At the regulatory level, flexibility, fit-for-purpose, forward-looking and innovation-friendly remain the preferred keywords to characterise the new framework. The development of breakthrough, deep-tech and disruptive innovations should be supported by standardisation and accreditation, and regulatory adaptation and experimentation.

The Council also supports the role of private R&I investments and strategic use of intellectual assets as a fundamental part of the undergoing transition, as well as further policy reforms at Union, national and regional levels to better encourage the full development and implementation of new technologies, including testing and demonstration facilities.

The European Innovation Council (EIC) Fund has been confirmed as the tool to support investments in innovation. Among others, the Conclusions ask the Commission to implement the EIC’s Scale Up 100 action and to facilitate access to capital for innovative start-ups and SMEs through the InvestEU Programme.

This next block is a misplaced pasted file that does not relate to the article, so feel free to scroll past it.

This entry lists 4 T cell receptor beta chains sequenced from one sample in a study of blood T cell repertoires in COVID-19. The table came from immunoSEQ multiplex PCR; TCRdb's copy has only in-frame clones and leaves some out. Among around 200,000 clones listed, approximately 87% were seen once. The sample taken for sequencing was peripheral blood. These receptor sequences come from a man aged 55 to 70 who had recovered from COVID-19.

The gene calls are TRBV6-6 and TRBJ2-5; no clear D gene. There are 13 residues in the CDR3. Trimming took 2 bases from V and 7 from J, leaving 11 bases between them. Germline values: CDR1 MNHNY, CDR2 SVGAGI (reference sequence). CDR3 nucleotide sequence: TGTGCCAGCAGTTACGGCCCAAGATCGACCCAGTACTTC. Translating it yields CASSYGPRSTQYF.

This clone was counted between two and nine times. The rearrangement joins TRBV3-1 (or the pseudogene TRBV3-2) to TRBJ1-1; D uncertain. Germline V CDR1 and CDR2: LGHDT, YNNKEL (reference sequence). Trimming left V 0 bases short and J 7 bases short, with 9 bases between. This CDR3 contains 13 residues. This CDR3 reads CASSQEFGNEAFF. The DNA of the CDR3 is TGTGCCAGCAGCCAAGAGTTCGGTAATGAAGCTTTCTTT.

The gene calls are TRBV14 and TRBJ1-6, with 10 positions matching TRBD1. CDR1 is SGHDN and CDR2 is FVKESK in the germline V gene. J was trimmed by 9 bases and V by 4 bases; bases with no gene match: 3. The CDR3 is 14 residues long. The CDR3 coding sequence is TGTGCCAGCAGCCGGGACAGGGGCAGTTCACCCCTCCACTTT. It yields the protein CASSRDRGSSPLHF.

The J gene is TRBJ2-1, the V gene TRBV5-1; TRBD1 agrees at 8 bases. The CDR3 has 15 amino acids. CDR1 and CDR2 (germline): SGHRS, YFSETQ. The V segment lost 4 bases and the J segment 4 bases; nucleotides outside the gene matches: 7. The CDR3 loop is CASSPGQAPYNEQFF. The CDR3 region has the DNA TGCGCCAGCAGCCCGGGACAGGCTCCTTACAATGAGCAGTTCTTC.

Conclusions on Research Infrastructures

The second document approved in December 2022 updates the vision of the European RI ecosystem, with a particular focus on the system of integrated research infrastructures. Access to RIs is deemed fundamental to support innovation by private, large and medium-small companies. It can take different forms, i.e. proprietary access to RIs, contractual research, joint R&I, training and industrial, supply of top-class products and services to RIs. Research infrastructures are also important to sustain regional development and support the availability of a wide range of skills and relating jobs.

A central part of document is represented by the call to proceed with the implementation of the ERA Policy Agenda for the period 2022–2024 and, in particular, ERA Action 8 (“Strengthen sustainability, accessibility and resilience of RIs in the ERA”). To this instance, a major activity should aim to involve RIs in producing, collecting, processing, storing and providing quality certified scientific data in accordance with the FAIR (Findable, Accessible, Interoperable and Reusable) principles. This action is considered essential to facilitate the sharing and use of data across a broad range of disciplines as well as at the international level.